5. A toy doll shaped in the form of a mammal organism comprising an outer body wall having a hollow cavity with an inner member in the cavity of some readily severable material simulating an internal organism in the form of a hollow sack capable of containing liquid therein and of a size to occupy substantially less space than said cavity, said body wall being of an elastic homogeneous material suciently stiff and selfsupporting to hold its shape at a location adjacent said internal member and at such location being capable of being cut through and spread apart at the cut, said body wall being entirely closed against access to said internal member except by cutting through the body wall.

6. A toy doll shaped in the form of a mammal organism comprising an outer body wall having a hollow cavity with an inner member in the cavity in the form of a flexible sling with a slot therein, and a stiffer material simulating a bone in said slot and removable therefrom, said body wall at a location adjacent said internal member being capable of being cut through and spread apart at the cut.

'7. A toy doll shaped in the form of a mammal organism comprising an outer body wall having a hollow cavity with an inner member in the cavity in the form of a iiexible sling with a slot therein, and a stiier material simulating a bone in said slot and removable therefrom, said material being weakened to facilitate breaking along a predetermined line.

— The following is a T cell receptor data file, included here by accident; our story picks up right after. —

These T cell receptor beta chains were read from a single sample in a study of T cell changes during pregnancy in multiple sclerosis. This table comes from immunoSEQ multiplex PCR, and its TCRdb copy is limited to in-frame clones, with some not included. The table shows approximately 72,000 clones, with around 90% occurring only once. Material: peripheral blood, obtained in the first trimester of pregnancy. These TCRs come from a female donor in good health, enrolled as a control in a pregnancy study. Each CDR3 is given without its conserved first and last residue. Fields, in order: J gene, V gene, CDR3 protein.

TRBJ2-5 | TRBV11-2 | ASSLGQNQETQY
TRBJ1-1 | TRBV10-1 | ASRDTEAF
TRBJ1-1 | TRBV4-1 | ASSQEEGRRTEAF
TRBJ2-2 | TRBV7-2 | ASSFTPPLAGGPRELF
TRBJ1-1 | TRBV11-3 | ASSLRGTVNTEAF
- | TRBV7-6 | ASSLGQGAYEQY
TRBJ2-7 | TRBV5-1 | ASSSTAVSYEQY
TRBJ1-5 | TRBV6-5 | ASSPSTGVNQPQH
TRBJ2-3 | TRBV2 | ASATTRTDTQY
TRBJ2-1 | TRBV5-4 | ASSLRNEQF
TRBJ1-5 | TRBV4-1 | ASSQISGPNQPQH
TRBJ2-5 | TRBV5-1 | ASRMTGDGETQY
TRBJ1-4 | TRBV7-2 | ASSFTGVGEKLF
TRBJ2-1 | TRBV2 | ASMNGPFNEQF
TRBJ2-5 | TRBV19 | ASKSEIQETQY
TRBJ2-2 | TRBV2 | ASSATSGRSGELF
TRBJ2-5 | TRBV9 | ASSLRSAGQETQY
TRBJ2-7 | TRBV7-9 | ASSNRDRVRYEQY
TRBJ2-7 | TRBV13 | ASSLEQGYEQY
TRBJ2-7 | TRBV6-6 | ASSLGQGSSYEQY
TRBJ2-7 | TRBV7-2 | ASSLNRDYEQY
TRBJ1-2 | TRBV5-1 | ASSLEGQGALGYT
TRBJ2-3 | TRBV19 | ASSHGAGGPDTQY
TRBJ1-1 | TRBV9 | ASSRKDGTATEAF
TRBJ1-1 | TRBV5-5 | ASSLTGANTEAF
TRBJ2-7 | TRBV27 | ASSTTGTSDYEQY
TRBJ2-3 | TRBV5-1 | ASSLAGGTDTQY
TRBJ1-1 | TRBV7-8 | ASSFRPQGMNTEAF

8. A toy doll shaped in the form of a mammal organism comprising an outer body wall having a hollow cavity with an inner member in the cavity in the form of an elastic sling with a slot therein, and a stiffer material simulating a bone' in said slot and removable therefrom, said material being weakened along a line in a diagonal direction to facilitate breaking along a predetermined line and provide an overlapping joint.

9. A toy doll shaped in the form of a mammal organism comprising an outer body wall having a hollow cavity with an inner member in the cavity, at least a part of said member being chemically pretreated to react with a predetermined treatment from the outside, said body wall at a location adjacent said internal member being capable of being cut through and spread apart at the cut.

HAROLD W. MU'NRO.

Referenced by
Citing PatentFiling datePublication dateApplicantTitle